Illinois needs tax increase, but not because of pensions

It's relieving to know that, as a matter of Illinois state constitutional law, words in the English language actually have the meanings identified in the dictionary. Which is really what the Illinois Supreme Court ruled when it held that the "pension reform" legislation of 2013 was unconstitutional.

That law attempted to reduce the significant - as in currently north of $100 billion significant - unfunded liability in the five state pension systems, by cutting benefits of current workers and retirees. That's verboten, because Article XIII, Section 5, of the Illinois Constitution specifically provides that public pension benefits in Illinois "shall not be diminished or impaired."

Emphasizing the constitution's "plain and unambiguous language," the Supreme Court found that "the clause means precisely what it says: if something qualifies as a [pension] benefit ... it cannot be diminished or impaired." Score that as a win for Merriam-Webster.

So does this decision mean Illinois will have to raise taxes? No. See, regardless of how the Supreme Court ruled, Illinois has actually needed to raise taxes for decades. Indeed, the state's outsized unfunded pension liability isn't the cause of Illinois' fiscal problems, but rather a very significant consequence of its poorly designed tax policy.

Here's why. Back in FY1994, the aggregate unfunded liability across all five state systems was $17 billion. Which sounds like peanuts given the size of the problem today, but it meant the systems were only 37 percent funded, a long cry from the 80 percent recognized as healthy.

And the reason Illinois had accrued $17 billion in pension debt in FY1994 had nothing to do with generous benefits. Instead, it had everything to do with debt. Even then, the state's flawed tax policy wasn't working in the modern economy.

In fact, there's been a long-standing imbalance between revenue growth and service cost growth, which prevents Illinois from sustaining the same level of services from year-to-year.

This in turn creates a real challenge for politicians, because $9 out of $10 the state spends on services goes to education, health care, social services, and public safety. Cutting those core services every year is hardly a blueprint for re-election (or good public policy, for that matter).

That said, raising taxes always scares politicos, no matter how rational or needed the tax increase would be. So decision-makers consistently chose a third, irresponsible path: using the pension systems like a credit card - by diverting revenue that should have funded the normal cost of retirement benefits to instead fund current services.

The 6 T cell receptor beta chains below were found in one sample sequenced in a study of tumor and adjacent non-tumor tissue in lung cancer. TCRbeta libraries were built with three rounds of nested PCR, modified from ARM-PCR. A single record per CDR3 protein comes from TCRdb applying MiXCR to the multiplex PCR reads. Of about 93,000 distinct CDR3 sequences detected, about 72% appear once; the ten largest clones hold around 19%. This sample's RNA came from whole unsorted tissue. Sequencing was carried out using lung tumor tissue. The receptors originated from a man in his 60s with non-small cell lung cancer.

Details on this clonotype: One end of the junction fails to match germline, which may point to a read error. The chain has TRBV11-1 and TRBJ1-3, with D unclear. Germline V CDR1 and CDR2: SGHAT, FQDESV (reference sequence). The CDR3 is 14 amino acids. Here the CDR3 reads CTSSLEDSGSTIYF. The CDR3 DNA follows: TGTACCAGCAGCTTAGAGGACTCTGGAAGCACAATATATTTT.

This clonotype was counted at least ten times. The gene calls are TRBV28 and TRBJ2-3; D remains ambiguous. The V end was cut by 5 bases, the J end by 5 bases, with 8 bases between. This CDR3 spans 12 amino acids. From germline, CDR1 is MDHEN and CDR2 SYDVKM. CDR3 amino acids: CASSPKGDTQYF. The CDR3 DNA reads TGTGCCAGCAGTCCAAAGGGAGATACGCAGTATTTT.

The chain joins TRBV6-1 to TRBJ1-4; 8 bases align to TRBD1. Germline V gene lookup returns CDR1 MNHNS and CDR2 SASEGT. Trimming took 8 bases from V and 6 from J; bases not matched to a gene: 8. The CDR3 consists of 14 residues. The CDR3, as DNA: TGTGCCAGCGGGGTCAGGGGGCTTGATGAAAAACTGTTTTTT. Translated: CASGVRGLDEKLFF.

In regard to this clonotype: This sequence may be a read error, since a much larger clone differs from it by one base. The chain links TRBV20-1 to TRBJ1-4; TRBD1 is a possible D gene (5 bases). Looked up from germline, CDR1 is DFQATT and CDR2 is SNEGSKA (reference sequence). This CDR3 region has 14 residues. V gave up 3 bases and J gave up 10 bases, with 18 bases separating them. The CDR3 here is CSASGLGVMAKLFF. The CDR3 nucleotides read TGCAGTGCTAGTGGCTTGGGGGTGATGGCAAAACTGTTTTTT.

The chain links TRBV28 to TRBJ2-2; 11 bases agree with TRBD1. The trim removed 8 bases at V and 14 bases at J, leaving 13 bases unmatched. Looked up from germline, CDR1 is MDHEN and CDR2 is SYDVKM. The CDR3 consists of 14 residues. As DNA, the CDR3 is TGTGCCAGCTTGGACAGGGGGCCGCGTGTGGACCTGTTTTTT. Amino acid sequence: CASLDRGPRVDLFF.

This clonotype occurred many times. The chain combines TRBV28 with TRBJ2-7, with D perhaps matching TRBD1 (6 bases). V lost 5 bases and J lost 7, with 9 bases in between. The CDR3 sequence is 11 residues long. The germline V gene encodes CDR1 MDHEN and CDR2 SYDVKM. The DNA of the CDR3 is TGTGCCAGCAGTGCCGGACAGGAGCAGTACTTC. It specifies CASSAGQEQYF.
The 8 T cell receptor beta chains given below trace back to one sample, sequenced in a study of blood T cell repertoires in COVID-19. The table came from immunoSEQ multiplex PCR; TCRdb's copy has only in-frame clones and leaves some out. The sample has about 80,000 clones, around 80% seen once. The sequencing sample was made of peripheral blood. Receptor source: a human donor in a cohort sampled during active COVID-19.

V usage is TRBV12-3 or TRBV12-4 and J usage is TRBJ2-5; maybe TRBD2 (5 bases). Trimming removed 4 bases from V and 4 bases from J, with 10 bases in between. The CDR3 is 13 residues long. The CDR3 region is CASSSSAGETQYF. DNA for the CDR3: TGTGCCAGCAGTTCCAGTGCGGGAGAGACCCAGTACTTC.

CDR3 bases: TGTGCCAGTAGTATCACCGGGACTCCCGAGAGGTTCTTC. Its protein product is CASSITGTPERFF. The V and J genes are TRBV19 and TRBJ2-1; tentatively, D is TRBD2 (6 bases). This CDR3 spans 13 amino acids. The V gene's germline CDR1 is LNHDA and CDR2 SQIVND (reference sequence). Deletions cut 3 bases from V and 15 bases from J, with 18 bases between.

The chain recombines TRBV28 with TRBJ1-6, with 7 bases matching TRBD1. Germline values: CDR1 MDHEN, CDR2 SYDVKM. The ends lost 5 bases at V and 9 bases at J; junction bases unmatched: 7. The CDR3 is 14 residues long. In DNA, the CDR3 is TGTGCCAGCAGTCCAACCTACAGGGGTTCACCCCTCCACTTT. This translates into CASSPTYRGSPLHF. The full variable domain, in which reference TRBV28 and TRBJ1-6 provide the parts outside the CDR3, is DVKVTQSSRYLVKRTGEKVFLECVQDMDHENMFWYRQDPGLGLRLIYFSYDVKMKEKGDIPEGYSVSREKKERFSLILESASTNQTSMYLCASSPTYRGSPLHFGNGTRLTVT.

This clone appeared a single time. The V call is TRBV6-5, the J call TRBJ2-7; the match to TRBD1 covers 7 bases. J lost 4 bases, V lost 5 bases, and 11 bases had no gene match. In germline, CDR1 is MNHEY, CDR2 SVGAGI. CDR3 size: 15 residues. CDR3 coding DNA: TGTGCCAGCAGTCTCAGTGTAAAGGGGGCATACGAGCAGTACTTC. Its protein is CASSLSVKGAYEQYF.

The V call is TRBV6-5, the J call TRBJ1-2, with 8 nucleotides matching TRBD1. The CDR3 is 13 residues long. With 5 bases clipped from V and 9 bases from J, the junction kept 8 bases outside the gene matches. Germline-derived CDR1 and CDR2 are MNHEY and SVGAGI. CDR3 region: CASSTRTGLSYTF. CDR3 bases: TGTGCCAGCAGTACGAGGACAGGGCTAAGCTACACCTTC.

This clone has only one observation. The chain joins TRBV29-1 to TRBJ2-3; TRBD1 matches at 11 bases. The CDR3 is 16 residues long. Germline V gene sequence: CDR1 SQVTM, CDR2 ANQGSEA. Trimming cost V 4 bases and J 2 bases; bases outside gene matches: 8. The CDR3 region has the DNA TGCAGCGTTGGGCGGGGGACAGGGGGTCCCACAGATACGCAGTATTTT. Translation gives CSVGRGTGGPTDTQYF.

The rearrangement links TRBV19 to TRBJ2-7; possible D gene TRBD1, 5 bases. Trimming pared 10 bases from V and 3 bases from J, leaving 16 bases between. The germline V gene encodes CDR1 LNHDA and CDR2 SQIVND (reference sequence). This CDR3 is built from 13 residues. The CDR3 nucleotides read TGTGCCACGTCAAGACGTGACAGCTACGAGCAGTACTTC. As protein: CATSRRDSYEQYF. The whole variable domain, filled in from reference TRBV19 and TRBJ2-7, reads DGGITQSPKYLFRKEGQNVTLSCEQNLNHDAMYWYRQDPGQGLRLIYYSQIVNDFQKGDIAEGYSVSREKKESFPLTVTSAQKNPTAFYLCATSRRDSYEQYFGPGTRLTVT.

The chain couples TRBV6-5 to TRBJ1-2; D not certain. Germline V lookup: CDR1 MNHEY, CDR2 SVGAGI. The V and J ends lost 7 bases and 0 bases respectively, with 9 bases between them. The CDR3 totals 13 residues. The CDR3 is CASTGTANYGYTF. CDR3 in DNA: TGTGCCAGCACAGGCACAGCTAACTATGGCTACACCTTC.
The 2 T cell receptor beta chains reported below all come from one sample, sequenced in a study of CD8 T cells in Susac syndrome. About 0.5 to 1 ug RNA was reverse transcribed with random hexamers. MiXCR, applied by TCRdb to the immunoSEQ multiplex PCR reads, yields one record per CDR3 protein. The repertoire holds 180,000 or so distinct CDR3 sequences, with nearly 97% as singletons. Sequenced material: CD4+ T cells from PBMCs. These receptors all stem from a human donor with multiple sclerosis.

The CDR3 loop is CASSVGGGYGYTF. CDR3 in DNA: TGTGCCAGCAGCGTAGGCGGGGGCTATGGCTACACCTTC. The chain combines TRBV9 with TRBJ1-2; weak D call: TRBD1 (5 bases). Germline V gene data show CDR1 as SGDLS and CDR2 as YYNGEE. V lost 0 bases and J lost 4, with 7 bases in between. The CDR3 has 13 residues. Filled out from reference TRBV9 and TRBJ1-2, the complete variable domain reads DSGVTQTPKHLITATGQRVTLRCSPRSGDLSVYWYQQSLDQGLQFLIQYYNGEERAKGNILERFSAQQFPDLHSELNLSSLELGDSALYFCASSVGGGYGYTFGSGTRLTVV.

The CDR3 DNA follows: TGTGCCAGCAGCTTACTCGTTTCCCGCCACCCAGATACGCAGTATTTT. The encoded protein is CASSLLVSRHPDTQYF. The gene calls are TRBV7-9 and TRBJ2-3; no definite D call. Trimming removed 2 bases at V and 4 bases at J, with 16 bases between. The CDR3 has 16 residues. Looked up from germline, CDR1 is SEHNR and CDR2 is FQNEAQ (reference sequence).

This avoided the need to make draconian service cuts or distasteful tax increases, while allowing constituents to consume services without paying the full cost thereof in taxes. It also became such a political crutch that the practice of borrowing from what was owed the pensions to fund services was codified into law as part of the 1995 pension "funding ramp."

This so-called "funding ramp" so aggressively borrowed against the pensions, that it ballooned the unfunded liability from $17 billion in FY1994 to $54 billion in 2008 - when the Great Recession hit and financial markets crashed.

It accomplished this boondoggle by using an amortization schedule that was so backloaded it resembled a ski slope, calling for annual payments in excess of $16 billion in out years. And it's this goofy debt repayment schedule that's causing problems.

Now that we know the Illinois Constitution means what it says - benefits can't be cut - the best, indeed the only viable and constitutional solution going forward, is replacing the current backloaded repayment schedule with a longer, level dollar amortization that: permits payment of all retirement benefits when due; increases the funded ratio to a point that's considered healthy; and is affordable, so bond rating agencies have confidence the payments will actually be made.

Oh, Illinois still has to raise taxes so it finally has the means to sustain core services without irresponsibly borrowing to pay for them.

Ralph Martire,, is executive director of the Center for Tax and Budget Accountability, a bi-partisan fiscal policy think tank based in Chicago.

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